A New Culprit in Atherosclerosis?

Published Online: Saturday, March 1, 2003

Researchers from Wake Forest University and the University of California, San Francisco, have found that an enzyme known as acyl CoA:cholesterol acyltransferase 2 (ACAT2) affects the way cholesterol is circulated and stored in the body, possibly leading to accumulation in the arteries, which can lead to atherosclerosis. This enzyme is found in the liver and the intestines. By removing ACAT2 in mice, Lawrence L. Rudel, PhD, and his team found that hardening of arteries was virtually prevented.

Experts are now looking to develop a drug that inhibits ACAT2. Previous attempts at developing a similar drug were unsuccessful because researchers did not realize that there were 2 forms of the enzyme, ACAT1 and ACAT2.

According to Prediman K. Shah, MD, director of the Atherosclerosis Research Center at Cedars-Sinai Medical Center in Los Angeles, Calif, a new drug would have to specifically block ACAT2. Further research is needed to determine the side effects of inhibiting this enzyme.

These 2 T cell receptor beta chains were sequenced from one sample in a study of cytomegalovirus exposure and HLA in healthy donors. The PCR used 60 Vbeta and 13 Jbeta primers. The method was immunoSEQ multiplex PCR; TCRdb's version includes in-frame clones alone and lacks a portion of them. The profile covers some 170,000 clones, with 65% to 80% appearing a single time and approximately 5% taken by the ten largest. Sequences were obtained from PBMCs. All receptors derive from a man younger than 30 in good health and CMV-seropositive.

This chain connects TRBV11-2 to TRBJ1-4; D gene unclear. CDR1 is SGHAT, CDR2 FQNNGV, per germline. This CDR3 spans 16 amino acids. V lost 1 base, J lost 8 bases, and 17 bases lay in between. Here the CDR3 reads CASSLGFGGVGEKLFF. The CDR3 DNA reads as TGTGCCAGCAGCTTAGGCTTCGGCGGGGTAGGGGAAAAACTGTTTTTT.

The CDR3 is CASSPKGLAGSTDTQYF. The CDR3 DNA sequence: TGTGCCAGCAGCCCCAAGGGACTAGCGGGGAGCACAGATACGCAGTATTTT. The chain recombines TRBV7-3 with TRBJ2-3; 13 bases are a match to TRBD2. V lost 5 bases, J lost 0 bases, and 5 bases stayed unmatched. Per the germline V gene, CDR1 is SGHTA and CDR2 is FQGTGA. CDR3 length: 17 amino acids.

Latest Articles
This weekly video program highlights the latest in pharmacy news, product news, and more.
Propranolol is red, digoxin is blue. Your pharmacist’s heart may skip a beat if they get a valentine from you.
Health-system pharmacists can play a critical role in managing drug shortages to prevent medical errors and adverse events.
The White House is asking Congress for more than $1.8 billion in emergency funding to combat the Zika virus, which is creeping into the United States and ravaging some foreign countries.
Latest Issues